Patrick's Reviews > Bridge of Spies: A True Story of the Cold War

Bridge of Spies by Giles Whittell
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M_50x66
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Jun 24, 11


This was an interesting book about the cold war, focussing on an exchange of prisoners between the US and USSR in 1962. The exchange involved two Americans, Francis Powers, the pilot from a U2 spy plane shot down over Russia, and Frederic Pryor, and American student who was not involved in spying but was unfortunate enough to cross into East Germany a few days after the Berlin Wall went up and be arrested by the Stasi, and Rudolf Abel, a Russian spy living in New York City and trolling for details about the US nuclear program, who was captured by the FBI. The story of the how the deal was brokered is amazing considering the animosity the two superpowers had for each other, especially after a failed conference in Paris where Kruschev, originally planning on proposing a nuclear disarmament treaty with the US, instead took a very aggressive tone due to the uncovering of the U2 spy plane missions. The figures involved put a lot on the line to have these political prisoners brought home.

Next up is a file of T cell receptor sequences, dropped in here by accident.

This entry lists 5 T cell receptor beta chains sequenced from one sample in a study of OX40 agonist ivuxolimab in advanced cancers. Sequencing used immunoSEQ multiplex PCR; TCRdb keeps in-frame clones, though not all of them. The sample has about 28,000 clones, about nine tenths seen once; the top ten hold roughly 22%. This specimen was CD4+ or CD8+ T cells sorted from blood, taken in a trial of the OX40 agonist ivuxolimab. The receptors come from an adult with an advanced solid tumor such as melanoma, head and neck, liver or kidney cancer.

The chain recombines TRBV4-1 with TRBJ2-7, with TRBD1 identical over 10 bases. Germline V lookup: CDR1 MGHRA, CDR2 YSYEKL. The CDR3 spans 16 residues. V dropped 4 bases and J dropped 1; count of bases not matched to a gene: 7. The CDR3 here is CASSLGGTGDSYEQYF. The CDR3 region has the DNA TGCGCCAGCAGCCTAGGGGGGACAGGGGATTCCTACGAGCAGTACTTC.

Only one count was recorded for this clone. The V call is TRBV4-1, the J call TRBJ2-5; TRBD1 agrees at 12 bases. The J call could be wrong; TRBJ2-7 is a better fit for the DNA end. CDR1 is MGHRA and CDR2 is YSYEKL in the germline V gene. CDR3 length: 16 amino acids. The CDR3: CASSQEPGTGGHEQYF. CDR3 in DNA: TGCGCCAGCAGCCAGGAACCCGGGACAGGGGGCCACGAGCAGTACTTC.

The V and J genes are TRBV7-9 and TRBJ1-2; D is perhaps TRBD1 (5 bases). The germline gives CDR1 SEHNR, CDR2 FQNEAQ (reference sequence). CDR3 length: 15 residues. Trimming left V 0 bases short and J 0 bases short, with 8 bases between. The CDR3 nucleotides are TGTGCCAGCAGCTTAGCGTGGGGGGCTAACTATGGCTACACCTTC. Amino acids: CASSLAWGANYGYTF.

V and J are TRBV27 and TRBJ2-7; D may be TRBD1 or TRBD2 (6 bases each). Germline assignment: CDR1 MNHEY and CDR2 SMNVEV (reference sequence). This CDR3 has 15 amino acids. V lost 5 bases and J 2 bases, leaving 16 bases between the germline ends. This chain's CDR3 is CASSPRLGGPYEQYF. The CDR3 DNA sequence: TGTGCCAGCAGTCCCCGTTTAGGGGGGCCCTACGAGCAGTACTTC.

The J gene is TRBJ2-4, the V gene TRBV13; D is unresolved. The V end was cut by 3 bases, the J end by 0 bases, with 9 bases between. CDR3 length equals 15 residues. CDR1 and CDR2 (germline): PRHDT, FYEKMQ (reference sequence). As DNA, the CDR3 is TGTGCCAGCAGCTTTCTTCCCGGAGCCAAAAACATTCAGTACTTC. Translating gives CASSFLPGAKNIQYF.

What was just as interesting about the book to me was the overall view of the Cold War at the time, 1950's-early 60's. I was born in 1981 and was pretty young when the Cold War ended in 1989-90. I can remember being enemies with Russia but never had to practice crawling under my desk at school. However, it seems much of the Cold War has been swept under the rug of history. At least I don't hear much about it anymore which is strange considering it was our major political-military motivation for the second half of the 20th century. The book does a good job going back and talking about the early years of the Cold War, the motivations and fears that spurred both sides. Perhaps the biggest fear on both sides was that of nuclear attack, and that idea plays a central role in the book. The main reason for the U2 spy plane program was to spy on the USSR's nuclear capabilities. Mr Whittel does a good job explaining all the sides of the story and how the major players arrived at their decisions. He has done exhaustive research and interviewed all the characters from the narrative that are still alive. All in all the author has done a good job putting the downing of the U2 spy plane in its larger historical context. The incident was responsible for a re-hardening of positions on both sides just as it seemed Eisenhower and Kruschev might be able to broker some sort of lasting peace. However, he also explains how even after both sides took hard line approaches, they were still able to broker the prisoner exchange that let three people be returned to their homes.
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